France 13-31 England, Parc des Princes
France lose their honour against England
Richard Seeckts
February 15, 1992
Report Match details
Date/Time: Feb 15, 1992, 15:00 local, 14:00 GMT
Venue: Parc des Princes
France 13 - 31 England
Attendance: 45150  Half-time: 4 - 15
Tries: Penaud, Viars
Cons: Viars
Pens: Viars
Tries: Morris, Underwood, Webb, Penalty
Cons: Webb 3
Pens: Webb 3
England's Dewi Morris slides over, France v England, Five Nations, Parc des Princes, February 15, 1992
England's Dewi Morris slides over for their fourth try
© PA Photos
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France became the first team to have two players sent off in a Five Nations match back in 1992 when red-mist enveloped them as England rampaged towards a second consecutive Grand Slam under Will Carling.

Anglo-French rugby relations were tense in the early 1990s, not least because France were unaccustomed to the role of underdog. Not since the 1920s had France lost four consecutive matches to England, a position they found themselves in after an acrimonious World Cup quarter-final in Paris in October 1991.

That match, fondly remembered in England for Mickey Skinner's legendary tackle on Marc Cecillon brought down the curtain on Serge Blanco's career and triggered a rebuilding phase for the hosts. Paul Ackford was the only post World Cup retiree for England, and it was the unceremonious trampling on his replacement, Martin Bayfield, that triggered the mayhem in this match.

Before the match, coach Pierre Berbizier had admonished his players for punches thrown against Wales and made much of his intolerance of violent conduct. Captain Philippe Sella reassured the world, "This is a more disciplined team than played in the World Cup. It listens and learns."

For an hour the game was wholesome Five Nations fare. Jonathan Webb's early penalty was the only score until Sebastian Viars went over in the 34th minute when English defence finally cracked after a barrage of French attacks. Fly-half Rob Andrew wrote afterwards, "After half an hour, we were under the cosh and we knew it. We did not have the ball, were not playing well and we were struggling."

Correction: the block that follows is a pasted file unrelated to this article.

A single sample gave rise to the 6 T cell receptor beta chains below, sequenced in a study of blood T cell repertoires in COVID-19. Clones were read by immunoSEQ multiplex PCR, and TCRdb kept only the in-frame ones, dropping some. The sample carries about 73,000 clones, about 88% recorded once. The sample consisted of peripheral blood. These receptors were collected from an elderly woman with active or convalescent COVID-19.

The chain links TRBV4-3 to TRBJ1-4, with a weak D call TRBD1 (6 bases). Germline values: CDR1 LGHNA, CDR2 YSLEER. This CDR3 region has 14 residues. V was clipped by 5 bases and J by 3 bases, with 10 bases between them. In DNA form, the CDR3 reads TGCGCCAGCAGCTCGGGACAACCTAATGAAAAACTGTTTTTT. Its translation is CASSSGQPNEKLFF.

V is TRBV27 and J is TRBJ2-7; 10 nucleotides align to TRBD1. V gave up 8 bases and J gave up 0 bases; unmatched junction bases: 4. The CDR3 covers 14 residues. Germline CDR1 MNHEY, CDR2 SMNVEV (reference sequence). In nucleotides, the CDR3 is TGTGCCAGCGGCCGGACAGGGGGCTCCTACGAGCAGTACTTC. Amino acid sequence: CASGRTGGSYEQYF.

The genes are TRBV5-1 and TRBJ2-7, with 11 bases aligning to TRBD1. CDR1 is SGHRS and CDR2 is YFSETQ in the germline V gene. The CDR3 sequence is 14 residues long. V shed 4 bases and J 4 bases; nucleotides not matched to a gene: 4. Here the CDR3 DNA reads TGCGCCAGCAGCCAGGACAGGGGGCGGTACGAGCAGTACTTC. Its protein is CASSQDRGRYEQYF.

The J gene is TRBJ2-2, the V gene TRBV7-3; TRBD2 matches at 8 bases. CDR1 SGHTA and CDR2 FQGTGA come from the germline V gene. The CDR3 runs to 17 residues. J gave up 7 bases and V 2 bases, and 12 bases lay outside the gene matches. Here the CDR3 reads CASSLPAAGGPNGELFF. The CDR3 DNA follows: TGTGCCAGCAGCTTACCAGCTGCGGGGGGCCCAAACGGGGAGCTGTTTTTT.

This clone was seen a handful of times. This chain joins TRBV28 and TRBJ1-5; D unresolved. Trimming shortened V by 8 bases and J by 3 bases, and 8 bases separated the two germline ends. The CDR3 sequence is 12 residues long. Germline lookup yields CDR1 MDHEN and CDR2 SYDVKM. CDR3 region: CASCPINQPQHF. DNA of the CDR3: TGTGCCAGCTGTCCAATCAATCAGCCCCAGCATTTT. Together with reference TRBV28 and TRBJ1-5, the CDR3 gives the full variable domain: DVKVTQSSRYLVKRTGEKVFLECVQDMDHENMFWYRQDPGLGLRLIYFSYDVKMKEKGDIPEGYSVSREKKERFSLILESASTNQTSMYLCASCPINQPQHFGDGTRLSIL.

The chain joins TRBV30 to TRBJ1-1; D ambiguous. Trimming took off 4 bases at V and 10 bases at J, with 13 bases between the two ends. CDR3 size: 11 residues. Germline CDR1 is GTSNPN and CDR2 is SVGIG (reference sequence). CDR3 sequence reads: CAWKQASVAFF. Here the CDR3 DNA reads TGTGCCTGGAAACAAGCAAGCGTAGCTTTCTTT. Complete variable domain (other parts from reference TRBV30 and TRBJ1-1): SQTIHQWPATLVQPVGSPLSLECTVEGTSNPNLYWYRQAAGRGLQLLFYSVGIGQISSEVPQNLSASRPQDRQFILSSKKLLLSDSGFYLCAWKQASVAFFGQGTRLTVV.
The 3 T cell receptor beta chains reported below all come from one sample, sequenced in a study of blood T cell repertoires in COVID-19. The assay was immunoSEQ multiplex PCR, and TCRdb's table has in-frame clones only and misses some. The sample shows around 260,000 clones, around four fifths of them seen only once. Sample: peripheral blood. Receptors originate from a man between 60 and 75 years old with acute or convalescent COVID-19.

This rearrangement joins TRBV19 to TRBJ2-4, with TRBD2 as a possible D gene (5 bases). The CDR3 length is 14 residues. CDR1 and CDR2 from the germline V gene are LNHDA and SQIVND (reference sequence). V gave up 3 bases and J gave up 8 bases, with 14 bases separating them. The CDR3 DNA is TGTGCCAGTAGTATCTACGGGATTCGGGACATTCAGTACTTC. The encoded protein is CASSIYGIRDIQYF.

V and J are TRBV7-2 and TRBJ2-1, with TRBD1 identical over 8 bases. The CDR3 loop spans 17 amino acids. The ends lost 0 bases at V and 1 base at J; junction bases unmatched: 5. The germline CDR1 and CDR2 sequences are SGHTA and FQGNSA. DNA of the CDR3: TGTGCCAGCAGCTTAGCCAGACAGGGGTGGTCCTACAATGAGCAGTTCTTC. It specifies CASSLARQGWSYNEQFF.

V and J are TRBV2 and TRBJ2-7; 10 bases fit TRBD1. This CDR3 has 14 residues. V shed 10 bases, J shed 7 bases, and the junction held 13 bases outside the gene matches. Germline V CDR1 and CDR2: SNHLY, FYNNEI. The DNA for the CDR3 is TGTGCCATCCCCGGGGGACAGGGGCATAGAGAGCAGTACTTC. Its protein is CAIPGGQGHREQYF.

Andrew left the field after an accidental clash of heads with Sella, and England prospered with 12 points in the closing minutes of the first half. Referee Stephen Hilditch awarded a penalty try when a five-metre scrum collapsed as England went for a pushover. Then replacement fly-half David Pears sent a long, cut-out pass to Jeremy Guscott who sliced open the French defence and fed onto Webb with impeccable timing for the try. 15-4 at the interval; France in shock having expected to turn around in front.

 
"So, in disarray, they punched, they gouged, they stamped on opponents and they feigned injury"
 

England took charge in the second half, calmly wearing the French pack out. Excellent handling by forwards and backs put Rory Underwood through for his 35th international try after Viars and Webb had exchanged penalties. Sella had gone off with a head wound, and with him went French discipline. Alan Penaud charged down a Carling kick and scored but the game was gone by then.

Laurent Cabannes set off for the posts, only to be recalled for barging at the lineout, and French frustration at the situation and the referee boiled over ten minutes before the end.

First, prop Gregoire Lascube trampled on Bayfield's head as a ruck rumbled over. Referee Hilditch didn't see it but touch judge Owen Doyle rightly insisted on the dismissal.

The atmosphere on the field and in the stands changed immediately, to what Brian Moore described as "overt hostility" as Lascube disappeared down the tunnel. Vincent Moscato moved from hooker to loose-head prop at the next scrum, Jeff Tordo came from the back row to hooker. With Philippe Gimbert at tight-head, and Jason Leonard, Moore and Jeff Probyn facing them, the prospects for peace were negligible.

As the front rows engaged, Tordo and Moscato head-butted Moore and Probyn, setting off a liberal exchange of blows, but order was restored and a stern warning issued by Hilditch to Moscato. Moore quotes Hilditch, "Monsieur, la tete, non!" But Probyn pulled a face at Moscato as they went down for a second time and Moscato, by now "crying tears of rage" butted him again.

When the ensuing battle calmed down, Hilditch had no option but to dismiss Moscato. Tordo was considered lucky not to follow him and Gimbert did enough damage to Moore before the end that France could have finished with 11 players.

England's Dean Richards aims a punch at the French © PA Photos
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To their credit, England maintained control of themselves and the match. The final minutes were largely about self-preservation, though Dewi Morris managed to sneak over for England's fourth try right at the end. The Sunday Times' Stephen Jones admitted being critical of England's mentality at times during this era but acknowledged, "If the relationship between the two countries is now at its lowest point, that is emphatically the fault of the French."

In the Daily Mail, Ian Wooldridge described the French being humiliated in front of the Parc des Princes crowd. "So, in disarray, they punched, they gouged, they stamped on opponents and they feigned injury."

The disciplinary committee met within 90 minutes after the match. Lascube and Moscato received bans of six months and neither played for France again. L'Equipe ran a headline, "Hit......Sunk" and its editorial mourned, "Our team has lost more than a match. It has lost everything, honour included."

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